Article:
Full Unicode strings strawman

Gillam, Richard gillam at lab126.com
Mon May 16 15:24:59 PDT 2011


I tried to post a pointer to this strawman on this list a few weeks ago, but apparently it didn't reach the list for some reason.

Feed back would be appreciated:


I was actually on the committee when the language you're proposing to change was adopted and, in fact, I think I actually proposed that wording.

The intent behind the original wording was to extend the standard back then in ES3 to allow the use of the full range of Unicode characters, and to do it in more or less the same way that Java had done it: While the actual choice of an internal string representation would be left up to the implementer, all public interfaces (where it made a difference) would behave exactly as if the internal representation was UTF-16.  In particular, you would represent supplementary-plane characters with two \u escape sequences representing a surrogate pair, and interfaces that assigned numeric indexes to characters in strings would do so based on the UTF-16 representation of the string-- a supplementary-plane character would take up two character positions in the string.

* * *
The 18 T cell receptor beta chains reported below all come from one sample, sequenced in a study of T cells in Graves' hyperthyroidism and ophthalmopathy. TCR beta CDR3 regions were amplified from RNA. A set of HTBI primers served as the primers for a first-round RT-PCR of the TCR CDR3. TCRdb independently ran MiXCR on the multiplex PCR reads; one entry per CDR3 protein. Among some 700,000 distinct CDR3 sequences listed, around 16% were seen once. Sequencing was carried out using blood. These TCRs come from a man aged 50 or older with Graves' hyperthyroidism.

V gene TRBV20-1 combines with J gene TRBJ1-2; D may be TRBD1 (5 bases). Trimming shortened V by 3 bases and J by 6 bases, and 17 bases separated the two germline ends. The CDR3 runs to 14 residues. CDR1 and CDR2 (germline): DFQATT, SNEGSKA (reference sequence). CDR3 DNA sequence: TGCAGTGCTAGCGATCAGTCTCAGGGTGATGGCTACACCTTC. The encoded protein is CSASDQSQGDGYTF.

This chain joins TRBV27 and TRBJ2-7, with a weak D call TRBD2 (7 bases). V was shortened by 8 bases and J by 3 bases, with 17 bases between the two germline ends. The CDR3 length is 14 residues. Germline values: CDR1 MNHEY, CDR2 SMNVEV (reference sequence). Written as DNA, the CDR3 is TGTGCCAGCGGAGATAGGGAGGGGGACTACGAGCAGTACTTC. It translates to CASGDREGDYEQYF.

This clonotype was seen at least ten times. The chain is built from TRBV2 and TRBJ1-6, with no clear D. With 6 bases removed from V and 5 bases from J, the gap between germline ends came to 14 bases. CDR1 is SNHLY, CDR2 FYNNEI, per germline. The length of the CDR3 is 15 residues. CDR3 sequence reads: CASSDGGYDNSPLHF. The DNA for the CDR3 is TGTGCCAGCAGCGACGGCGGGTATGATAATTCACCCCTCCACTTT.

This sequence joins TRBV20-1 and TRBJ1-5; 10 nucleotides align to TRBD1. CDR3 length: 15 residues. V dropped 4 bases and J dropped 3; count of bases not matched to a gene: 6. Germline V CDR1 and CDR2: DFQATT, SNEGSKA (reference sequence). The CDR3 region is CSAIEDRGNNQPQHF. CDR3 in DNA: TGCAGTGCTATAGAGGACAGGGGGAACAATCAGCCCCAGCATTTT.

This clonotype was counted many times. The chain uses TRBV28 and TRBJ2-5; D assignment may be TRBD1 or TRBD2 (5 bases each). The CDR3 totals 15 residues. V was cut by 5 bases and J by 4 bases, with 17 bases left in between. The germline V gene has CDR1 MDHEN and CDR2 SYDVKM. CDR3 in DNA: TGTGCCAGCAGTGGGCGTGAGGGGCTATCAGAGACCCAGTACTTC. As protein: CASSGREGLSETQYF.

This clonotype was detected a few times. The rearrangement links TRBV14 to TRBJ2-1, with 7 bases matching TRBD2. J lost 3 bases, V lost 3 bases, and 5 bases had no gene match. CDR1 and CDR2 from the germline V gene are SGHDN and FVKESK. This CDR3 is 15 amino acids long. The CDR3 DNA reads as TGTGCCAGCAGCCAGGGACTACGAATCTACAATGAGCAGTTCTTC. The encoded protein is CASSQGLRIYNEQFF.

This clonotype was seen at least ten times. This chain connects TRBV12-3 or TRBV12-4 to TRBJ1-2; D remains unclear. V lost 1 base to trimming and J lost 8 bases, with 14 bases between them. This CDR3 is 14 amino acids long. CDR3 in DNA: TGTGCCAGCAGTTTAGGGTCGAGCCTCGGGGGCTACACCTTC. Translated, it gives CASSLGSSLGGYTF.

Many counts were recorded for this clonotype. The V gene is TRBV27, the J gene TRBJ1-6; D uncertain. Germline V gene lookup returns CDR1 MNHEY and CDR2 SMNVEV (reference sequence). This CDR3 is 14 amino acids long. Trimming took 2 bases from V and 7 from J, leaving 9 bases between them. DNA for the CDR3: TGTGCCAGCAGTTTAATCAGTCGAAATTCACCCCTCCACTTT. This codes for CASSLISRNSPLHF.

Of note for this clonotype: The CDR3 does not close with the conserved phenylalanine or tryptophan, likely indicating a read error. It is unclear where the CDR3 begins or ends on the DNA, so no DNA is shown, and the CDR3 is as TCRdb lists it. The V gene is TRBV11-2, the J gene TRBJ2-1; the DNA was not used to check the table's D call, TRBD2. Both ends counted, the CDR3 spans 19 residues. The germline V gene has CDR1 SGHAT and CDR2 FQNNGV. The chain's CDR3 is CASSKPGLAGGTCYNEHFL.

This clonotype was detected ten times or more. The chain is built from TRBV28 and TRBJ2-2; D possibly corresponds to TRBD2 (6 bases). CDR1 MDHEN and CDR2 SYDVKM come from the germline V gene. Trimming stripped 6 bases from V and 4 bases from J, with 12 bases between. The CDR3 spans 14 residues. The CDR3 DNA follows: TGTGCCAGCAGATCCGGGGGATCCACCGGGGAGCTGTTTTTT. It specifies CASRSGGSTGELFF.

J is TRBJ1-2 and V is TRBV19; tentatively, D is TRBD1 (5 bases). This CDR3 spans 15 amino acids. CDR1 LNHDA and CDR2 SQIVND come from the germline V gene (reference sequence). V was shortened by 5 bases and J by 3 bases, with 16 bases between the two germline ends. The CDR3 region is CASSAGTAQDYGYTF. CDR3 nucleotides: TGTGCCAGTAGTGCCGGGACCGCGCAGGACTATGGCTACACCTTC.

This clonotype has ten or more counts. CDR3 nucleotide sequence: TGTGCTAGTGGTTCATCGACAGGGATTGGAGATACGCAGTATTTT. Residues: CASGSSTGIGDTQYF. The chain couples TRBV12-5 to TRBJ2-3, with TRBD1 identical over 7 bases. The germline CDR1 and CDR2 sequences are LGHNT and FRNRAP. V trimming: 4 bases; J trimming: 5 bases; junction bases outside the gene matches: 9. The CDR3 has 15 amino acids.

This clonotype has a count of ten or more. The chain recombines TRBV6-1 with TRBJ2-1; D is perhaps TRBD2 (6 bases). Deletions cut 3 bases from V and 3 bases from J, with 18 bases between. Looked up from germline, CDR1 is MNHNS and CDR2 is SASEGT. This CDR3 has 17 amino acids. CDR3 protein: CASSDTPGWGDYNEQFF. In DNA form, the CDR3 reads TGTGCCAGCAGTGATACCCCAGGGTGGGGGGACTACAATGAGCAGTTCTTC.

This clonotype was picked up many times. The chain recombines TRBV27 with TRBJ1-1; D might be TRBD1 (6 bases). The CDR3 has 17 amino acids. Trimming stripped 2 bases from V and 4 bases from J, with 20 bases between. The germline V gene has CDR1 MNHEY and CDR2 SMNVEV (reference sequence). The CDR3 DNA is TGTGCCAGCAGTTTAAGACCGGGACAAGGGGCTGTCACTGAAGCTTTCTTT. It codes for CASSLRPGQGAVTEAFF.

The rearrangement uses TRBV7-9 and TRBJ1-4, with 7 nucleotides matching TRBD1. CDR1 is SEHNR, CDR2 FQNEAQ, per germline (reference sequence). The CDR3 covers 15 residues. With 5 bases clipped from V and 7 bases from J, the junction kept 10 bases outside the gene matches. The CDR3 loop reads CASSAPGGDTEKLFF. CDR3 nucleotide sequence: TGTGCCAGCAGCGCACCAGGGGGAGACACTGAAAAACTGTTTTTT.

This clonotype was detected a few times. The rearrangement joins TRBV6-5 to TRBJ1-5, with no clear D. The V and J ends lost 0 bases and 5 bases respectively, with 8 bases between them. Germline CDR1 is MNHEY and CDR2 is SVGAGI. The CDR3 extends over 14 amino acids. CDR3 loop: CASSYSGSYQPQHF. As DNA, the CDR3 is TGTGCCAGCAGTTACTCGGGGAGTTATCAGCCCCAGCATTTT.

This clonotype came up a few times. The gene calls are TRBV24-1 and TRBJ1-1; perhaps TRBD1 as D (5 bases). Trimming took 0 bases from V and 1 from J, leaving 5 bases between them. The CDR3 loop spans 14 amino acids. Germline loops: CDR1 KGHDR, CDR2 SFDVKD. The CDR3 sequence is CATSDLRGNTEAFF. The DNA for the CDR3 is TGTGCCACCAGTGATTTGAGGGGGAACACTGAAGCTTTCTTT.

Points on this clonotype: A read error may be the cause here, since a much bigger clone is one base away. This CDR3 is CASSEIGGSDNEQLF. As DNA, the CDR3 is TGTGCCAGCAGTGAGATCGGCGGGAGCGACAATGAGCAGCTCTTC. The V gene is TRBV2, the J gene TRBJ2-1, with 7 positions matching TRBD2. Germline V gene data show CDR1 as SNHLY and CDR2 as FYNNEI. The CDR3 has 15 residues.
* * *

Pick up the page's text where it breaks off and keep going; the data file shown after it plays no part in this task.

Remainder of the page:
I don't have a problem with introducing a new escaping syntax for supplementary-plane characters, but I really don't think you want to go messing with string indexing.  It'd be a breaking change for existing implementations.  I don't think it actually matters if the existing implementation "supported" UTF-16 or not-- if you read string content that included surrogate pairs from some external source, I doubt anything in the JavaScript implementation was filtering out the surrogate pairs because the implementation "only supported UCS-2".  And most things would have worked fine.  But the characters would be numbered according to their UTF-16 representation.

If you want to introduce new APIs that index things according to the UTF-32 representation, that'd be okay, but it's more of a burden for implementations that use UTF-16 for their internal representation, and we optimized for that on the assumption that it was the most common choice.

Defining String.fromCharCode() to build a string based on an abstract Unicode code point value might be okay (although it might be better to make that a new function), but when presented with a code point value about 0xFFFF, it'd produce a string of length 2-- the length of the UTF-16 representation.  String.charCodeAt() was always defined, and should continue to be defined, based on the UTF-16 representation.  If you want to introduce a new API based on the UTF-32 representation, fine.

I'd also recommend against flogging the 21-bit thing so heavily-- the 21-bit thing is sort of an accident of history, and not all 21-bit values are legal Unicode code point values either.  I'd use "32" for the longer forms of things.

I think it's fine to have everything work in terms of abstract Unicode code points, but I don't think you can ignore the backward-compatibility issues with character indexing in the current API.

--Rich Gillam

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